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A youth vote forecast as Americans start to cast their ballots 🗳
As the first early voting numbers trickle in, I checked in with Tom Bonier, a veteran Democratic strategist and the CEO of TargetSmart.
All fall, Bonier's been keeping tabs on youth voter registration numbers and pointing out that the youth voter registration rate is surging.
Today for instance, he tweeted this chart:
But he's not just pointing to the high numbers of new youth voter registrants as some obsolete fact.
In a recent conversation with Bonier, he predicted the number of young voters who registered this year indicates that there will be high youth voter turnout in the midterms.
Now, this isn't because there are enough new youth voter registrants to swing hotly contested elections (there aren't), he said, but because the high number of youth voter registrations signals the political energy from young Americans overall.
Bonier's forecast is backed up by what he saw in 2018. Four years ago, youth voter registration surged, especially post-Parkland, and younger voters, including those who had voted for the first time in 2016, turned out in high numbers in the 2018 midterm elections.
"What happened was, yes, you had a lot of first time young voters come out in the 2018 midterms, but a bigger and more impactful part of the electorate was the younger voters who had come out maybe in 2016 and generally wouldn't vote in a midterm election. Younger voters overall had a much higher turnout rate in 2018 than they did in the 2014 midterms," Bonier said.
"So I think that's potentially the most impactful dynamic of this, and the reason why the surges in voter registration that we're seeing are important and relevant and suggest that the electoral landscape may be much more important than we've been led to believe by some of the polling."
So what's up?
Looking at the 2022 voter registration data so far in comparison to 2018, Bonier's theory is that just as the tragic mass school shooting in Parkland, Florida motivated young Americans in 2018, the Supreme Court's decision to overturn Roe v. Wade could catalyze young voters in 2022 -- including the many young Americans who voted for the first time in 2020.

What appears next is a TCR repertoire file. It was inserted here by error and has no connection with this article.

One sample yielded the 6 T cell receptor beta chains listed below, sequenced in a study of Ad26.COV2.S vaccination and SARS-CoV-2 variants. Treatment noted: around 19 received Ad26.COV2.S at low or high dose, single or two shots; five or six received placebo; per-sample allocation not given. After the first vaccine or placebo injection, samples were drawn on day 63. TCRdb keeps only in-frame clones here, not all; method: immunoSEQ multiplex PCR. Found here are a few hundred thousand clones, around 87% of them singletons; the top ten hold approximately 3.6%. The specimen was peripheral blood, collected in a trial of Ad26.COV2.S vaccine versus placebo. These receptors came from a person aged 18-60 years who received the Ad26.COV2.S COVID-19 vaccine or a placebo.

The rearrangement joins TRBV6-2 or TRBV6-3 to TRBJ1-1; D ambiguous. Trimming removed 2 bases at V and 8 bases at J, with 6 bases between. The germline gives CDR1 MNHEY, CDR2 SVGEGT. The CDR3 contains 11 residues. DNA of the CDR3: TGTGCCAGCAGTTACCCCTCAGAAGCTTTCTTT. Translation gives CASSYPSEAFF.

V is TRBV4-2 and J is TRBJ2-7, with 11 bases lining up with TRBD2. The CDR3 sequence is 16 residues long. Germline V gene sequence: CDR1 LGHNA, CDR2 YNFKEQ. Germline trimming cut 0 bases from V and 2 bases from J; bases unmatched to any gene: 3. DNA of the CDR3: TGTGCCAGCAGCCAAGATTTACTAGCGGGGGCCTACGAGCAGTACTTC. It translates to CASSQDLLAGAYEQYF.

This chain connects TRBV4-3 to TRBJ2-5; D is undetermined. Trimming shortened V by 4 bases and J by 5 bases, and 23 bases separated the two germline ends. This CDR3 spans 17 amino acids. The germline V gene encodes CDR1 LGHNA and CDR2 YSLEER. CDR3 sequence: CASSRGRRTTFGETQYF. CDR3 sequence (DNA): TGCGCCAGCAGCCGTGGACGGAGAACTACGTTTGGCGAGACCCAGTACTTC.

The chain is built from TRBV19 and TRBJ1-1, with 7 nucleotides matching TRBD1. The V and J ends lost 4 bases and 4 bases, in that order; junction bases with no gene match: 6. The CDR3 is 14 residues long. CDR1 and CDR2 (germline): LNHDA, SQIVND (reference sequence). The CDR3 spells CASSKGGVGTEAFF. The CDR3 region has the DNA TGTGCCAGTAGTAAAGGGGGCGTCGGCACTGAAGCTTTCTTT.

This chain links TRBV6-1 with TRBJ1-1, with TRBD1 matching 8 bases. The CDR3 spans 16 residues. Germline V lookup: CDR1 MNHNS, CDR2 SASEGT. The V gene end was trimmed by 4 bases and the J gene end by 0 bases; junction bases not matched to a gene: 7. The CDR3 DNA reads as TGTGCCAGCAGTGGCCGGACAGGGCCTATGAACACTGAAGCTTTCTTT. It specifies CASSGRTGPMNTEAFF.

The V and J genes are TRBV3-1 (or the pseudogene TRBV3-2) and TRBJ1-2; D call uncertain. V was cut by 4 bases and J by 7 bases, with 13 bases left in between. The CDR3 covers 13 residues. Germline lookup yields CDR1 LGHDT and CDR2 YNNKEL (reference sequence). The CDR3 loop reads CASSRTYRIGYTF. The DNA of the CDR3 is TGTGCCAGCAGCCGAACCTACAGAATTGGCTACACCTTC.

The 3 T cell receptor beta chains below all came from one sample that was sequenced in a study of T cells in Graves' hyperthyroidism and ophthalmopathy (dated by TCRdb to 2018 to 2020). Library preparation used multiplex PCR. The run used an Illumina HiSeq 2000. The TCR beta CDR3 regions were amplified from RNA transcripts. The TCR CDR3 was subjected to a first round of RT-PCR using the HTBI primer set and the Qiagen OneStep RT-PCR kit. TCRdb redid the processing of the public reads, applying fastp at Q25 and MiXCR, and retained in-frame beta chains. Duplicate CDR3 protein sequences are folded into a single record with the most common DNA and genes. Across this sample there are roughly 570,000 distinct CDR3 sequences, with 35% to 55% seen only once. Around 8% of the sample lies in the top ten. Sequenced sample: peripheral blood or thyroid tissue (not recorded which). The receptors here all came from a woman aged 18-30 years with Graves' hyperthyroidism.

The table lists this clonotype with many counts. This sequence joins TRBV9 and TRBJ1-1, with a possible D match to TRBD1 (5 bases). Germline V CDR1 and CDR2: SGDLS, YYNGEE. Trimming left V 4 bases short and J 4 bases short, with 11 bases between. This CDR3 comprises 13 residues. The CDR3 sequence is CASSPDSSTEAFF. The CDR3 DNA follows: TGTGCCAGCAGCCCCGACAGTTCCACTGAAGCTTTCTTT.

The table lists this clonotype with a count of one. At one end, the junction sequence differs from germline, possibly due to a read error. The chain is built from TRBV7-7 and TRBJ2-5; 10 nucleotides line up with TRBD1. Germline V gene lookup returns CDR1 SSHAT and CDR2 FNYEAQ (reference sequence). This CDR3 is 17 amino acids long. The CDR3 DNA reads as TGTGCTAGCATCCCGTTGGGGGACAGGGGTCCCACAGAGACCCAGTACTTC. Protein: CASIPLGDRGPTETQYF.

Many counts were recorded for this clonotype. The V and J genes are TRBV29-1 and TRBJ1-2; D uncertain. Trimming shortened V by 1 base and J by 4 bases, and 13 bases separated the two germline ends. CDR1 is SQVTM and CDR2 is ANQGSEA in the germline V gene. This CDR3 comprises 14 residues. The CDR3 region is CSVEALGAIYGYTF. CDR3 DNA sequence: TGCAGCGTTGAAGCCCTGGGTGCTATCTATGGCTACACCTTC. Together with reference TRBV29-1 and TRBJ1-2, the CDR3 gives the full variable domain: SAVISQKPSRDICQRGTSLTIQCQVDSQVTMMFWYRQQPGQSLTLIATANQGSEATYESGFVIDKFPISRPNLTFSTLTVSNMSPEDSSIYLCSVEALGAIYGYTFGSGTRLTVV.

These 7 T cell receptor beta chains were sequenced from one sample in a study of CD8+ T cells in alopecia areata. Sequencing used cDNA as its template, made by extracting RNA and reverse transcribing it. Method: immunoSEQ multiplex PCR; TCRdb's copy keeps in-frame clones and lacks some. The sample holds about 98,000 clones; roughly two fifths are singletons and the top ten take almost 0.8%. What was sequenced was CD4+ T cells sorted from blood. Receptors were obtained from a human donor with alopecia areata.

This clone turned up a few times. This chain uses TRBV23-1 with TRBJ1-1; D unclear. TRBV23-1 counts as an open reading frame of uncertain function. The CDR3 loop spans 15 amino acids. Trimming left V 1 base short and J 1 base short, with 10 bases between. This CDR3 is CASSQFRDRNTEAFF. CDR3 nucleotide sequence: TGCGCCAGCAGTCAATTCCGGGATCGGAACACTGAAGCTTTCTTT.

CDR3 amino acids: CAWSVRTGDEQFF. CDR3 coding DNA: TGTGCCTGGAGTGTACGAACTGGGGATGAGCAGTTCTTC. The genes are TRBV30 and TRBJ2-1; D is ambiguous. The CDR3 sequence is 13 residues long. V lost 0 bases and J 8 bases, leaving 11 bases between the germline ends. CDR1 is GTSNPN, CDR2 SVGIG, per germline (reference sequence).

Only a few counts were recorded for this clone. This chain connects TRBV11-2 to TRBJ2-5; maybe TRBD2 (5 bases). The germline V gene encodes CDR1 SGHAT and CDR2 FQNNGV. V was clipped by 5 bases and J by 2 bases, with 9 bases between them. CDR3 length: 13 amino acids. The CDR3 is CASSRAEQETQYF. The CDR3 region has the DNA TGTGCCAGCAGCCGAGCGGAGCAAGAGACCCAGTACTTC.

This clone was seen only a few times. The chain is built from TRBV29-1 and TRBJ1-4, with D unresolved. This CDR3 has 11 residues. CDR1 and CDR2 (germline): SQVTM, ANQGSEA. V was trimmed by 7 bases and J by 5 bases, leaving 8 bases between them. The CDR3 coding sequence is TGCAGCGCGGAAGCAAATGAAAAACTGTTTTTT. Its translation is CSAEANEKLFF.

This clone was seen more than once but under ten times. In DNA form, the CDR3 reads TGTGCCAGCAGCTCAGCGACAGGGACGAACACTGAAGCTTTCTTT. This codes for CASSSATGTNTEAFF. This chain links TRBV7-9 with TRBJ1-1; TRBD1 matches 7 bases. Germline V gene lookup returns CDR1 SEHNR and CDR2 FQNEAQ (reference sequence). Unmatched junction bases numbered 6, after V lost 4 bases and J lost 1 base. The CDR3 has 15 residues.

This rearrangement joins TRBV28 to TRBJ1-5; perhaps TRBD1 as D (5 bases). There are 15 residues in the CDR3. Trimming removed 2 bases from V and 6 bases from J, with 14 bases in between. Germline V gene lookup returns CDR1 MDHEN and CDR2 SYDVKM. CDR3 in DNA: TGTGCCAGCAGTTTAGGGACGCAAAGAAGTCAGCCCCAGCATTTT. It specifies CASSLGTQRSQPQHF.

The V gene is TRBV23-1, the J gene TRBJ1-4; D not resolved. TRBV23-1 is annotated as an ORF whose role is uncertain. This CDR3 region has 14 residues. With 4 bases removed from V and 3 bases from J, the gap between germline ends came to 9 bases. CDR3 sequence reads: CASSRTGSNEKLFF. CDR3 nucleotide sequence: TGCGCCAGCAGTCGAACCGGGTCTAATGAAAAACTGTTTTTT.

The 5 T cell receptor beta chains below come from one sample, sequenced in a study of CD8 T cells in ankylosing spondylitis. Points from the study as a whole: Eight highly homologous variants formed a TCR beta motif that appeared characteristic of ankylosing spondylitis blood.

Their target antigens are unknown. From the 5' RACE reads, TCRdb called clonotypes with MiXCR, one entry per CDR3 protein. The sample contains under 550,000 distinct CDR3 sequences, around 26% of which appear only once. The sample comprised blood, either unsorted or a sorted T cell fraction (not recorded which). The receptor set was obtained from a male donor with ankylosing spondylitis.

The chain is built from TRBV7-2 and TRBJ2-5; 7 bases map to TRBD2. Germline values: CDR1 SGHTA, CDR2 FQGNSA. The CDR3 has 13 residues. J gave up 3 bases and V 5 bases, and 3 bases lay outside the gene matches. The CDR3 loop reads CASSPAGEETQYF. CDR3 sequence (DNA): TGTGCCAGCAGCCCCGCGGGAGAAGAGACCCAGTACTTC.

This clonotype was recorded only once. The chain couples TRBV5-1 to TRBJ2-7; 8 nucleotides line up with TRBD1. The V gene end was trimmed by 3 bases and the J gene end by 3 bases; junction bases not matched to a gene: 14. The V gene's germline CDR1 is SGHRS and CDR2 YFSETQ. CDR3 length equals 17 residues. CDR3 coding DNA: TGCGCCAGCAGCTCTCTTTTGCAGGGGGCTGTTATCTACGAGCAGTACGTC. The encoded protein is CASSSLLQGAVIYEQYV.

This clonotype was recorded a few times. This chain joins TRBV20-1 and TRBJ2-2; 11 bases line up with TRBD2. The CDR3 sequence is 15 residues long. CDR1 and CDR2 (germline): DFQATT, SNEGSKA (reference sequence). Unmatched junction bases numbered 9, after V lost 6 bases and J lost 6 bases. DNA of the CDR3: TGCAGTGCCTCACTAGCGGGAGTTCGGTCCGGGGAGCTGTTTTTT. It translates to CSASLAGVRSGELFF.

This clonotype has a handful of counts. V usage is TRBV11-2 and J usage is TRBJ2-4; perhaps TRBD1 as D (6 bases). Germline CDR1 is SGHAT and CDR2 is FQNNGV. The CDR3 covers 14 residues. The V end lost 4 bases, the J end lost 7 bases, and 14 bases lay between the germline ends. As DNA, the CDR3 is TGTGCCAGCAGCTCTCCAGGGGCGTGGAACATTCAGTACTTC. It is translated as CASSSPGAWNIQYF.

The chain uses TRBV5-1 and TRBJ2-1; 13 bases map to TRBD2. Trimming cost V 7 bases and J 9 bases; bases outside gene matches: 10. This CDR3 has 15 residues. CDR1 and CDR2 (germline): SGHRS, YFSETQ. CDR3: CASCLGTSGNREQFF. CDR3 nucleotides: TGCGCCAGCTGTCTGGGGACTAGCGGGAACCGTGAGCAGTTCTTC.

"Prior to the Dobbs decision, every indicator was that younger voters were not especially engaged this election. They were giving President Biden very low approval ratings. When you looked at any polling, the various gauges of intensity in terms of 'How closely are you following this election?' 'How likely are you to vote?' even looking at the voter registration rate, young voters were just not very engaged in this election," Bonier said of the youth vote state of play prior to the Supreme Court's decision to gut Roe v. Wade.
"Since Dobbs you've seen all of those indicators turn around. Now younger voters are giving President Biden actually quite high approval ratings... they're registering at a higher rate, and when you look at these voter intensity questions in polls, younger voters are now much more likely to say that they're intending to vote in this election," he said about today's landscape.
"When you see all of these different indicators pointing in the same general direction, again, it almost always results in a turnout surge among that group. So that's why I am anticipating that happening and seeing a lot of these young voters who came out in 2020 coming back out in this election."
Eyes open 👀
Asked where specifically we should be paying attention to high youth voter registration rates as a predictor for potential high youth voter turnout, Bonier said to keep eyes on: Pennsylvania, Arizona, Wisconsin, Ohio, and Michigan -- all states where his analysis shows younger voters are accounting for a much larger share of new voter registrants since the Dobbs decision.
But early vote data may not look so good for young voters
Bonier also shared a warning about early vote numbers. He anticipates that young people won't necessarily vote early in high numbers -- but that doesn't mean they won't vote at all.
"The early vote will only be somewhat indicative of the youth vote just because I think younger voters are going to be less likely to be voting by mail or voting early than older voters who tend to prefer that method," he predicted.
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